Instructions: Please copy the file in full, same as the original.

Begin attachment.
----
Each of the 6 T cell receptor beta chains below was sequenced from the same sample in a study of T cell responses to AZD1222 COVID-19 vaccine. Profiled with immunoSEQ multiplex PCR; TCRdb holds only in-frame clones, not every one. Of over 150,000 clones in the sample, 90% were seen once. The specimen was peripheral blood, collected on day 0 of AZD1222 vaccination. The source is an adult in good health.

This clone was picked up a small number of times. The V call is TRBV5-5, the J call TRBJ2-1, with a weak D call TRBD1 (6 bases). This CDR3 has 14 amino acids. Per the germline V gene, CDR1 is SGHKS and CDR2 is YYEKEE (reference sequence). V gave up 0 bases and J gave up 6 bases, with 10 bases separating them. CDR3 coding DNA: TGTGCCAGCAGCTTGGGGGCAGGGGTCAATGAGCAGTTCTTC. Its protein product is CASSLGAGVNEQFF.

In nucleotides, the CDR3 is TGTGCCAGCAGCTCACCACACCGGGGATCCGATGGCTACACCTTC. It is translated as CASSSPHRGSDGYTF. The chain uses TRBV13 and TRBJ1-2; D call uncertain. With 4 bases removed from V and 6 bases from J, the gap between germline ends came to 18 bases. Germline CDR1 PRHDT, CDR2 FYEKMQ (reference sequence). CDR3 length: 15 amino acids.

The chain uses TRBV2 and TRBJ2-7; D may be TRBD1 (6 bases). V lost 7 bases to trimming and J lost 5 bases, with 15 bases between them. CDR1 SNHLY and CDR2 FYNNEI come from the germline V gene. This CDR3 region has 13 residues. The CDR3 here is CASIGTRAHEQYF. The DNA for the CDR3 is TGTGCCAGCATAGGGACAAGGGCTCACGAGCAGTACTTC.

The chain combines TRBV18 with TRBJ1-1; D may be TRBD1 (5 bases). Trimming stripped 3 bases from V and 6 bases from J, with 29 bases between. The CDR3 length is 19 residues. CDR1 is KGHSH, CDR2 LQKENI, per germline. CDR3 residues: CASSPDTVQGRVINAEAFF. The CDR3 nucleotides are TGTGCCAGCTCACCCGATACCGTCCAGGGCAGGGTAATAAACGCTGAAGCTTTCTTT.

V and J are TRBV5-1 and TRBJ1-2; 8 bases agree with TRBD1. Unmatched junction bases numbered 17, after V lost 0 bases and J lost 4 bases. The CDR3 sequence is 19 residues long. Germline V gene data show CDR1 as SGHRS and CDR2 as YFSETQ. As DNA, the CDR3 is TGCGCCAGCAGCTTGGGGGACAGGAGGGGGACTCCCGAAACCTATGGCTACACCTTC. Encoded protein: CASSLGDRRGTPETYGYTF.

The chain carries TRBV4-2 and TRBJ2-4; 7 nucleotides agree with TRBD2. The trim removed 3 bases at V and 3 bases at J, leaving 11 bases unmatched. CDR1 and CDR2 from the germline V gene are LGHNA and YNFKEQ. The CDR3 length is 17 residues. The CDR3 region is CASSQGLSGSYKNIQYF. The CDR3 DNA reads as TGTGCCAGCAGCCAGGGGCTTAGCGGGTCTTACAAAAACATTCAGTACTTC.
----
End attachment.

Each of the 6 T cell receptor beta chains below was sequenced from the same sample in a study of T cell responses to AZD1222 COVID-19 vaccine. Profiled with immunoSEQ multiplex PCR; TCRdb holds only in-frame clones, not every one. Of over 150,000 clones in the sample, 90% were seen once. The specimen was peripheral blood, collected on day 0 of AZD1222 vaccination. The source is an adult in good health.

This clone was picked up a small number of times. The V call is TRBV5-5, the J call TRBJ2-1, with a weak D call TRBD1 (6 bases). This CDR3 has 14 amino acids. Per the germline V gene, CDR1 is SGHKS and CDR2 is YYEKEE (reference sequence). V gave up 0 bases and J gave up 6 bases, with 10 bases separating them. CDR3 coding DNA: TGTGCCAGCAGCTTGGGGGCAGGGGTCAATGAGCAGTTCTTC. Its protein product is CASSLGAGVNEQFF.

In nucleotides, the CDR3 is TGTGCCAGCAGCTCACCACACCGGGGATCCGATGGCTACACCTTC. It is translated as CASSSPHRGSDGYTF. The chain uses TRBV13 and TRBJ1-2; D call uncertain. With 4 bases removed from V and 6 bases from J, the gap between germline ends came to 18 bases. Germline CDR1 PRHDT, CDR2 FYEKMQ (reference sequence). CDR3 length: 15 amino acids.

The chain uses TRBV2 and TRBJ2-7; D may be TRBD1 (6 bases). V lost 7 bases to trimming and J lost 5 bases, with 15 bases between them. CDR1 SNHLY and CDR2 FYNNEI come from the germline V gene. This CDR3 region has 13 residues. The CDR3 here is CASIGTRAHEQYF. The DNA for the CDR3 is TGTGCCAGCATAGGGACAAGGGCTCACGAGCAGTACTTC.

The chain combines TRBV18 with TRBJ1-1; D may be TRBD1 (5 bases). Trimming stripped 3 bases from V and 6 bases from J, with 29 bases between. The CDR3 length is 19 residues. CDR1 is KGHSH, CDR2 LQKENI, per germline. CDR3 residues: CASSPDTVQGRVINAEAFF. The CDR3 nucleotides are TGTGCCAGCTCACCCGATACCGTCCAGGGCAGGGTAATAAACGCTGAAGCTTTCTTT.

V and J are TRBV5-1 and TRBJ1-2; 8 bases agree with TRBD1. Unmatched junction bases numbered 17, after V lost 0 bases and J lost 4 bases. The CDR3 sequence is 19 residues long. Germline V gene data show CDR1 as SGHRS and CDR2 as YFSETQ. As DNA, the CDR3 is TGCGCCAGCAGCTTGGGGGACAGGAGGGGGACTCCCGAAACCTATGGCTACACCTTC. Encoded protein: CASSLGDRRGTPETYGYTF.

The chain carries TRBV4-2 and TRBJ2-4; 7 nucleotides agree with TRBD2. The trim removed 3 bases at V and 3 bases at J, leaving 11 bases unmatched. CDR1 and CDR2 from the germline V gene are LGHNA and YNFKEQ. The CDR3 length is 17 residues. The CDR3 region is CASSQGLSGSYKNIQYF. The CDR3 DNA reads as TGTGCCAGCAGCCAGGGGCTTAGCGGGTCTTACAAAAACATTCAGTACTTC.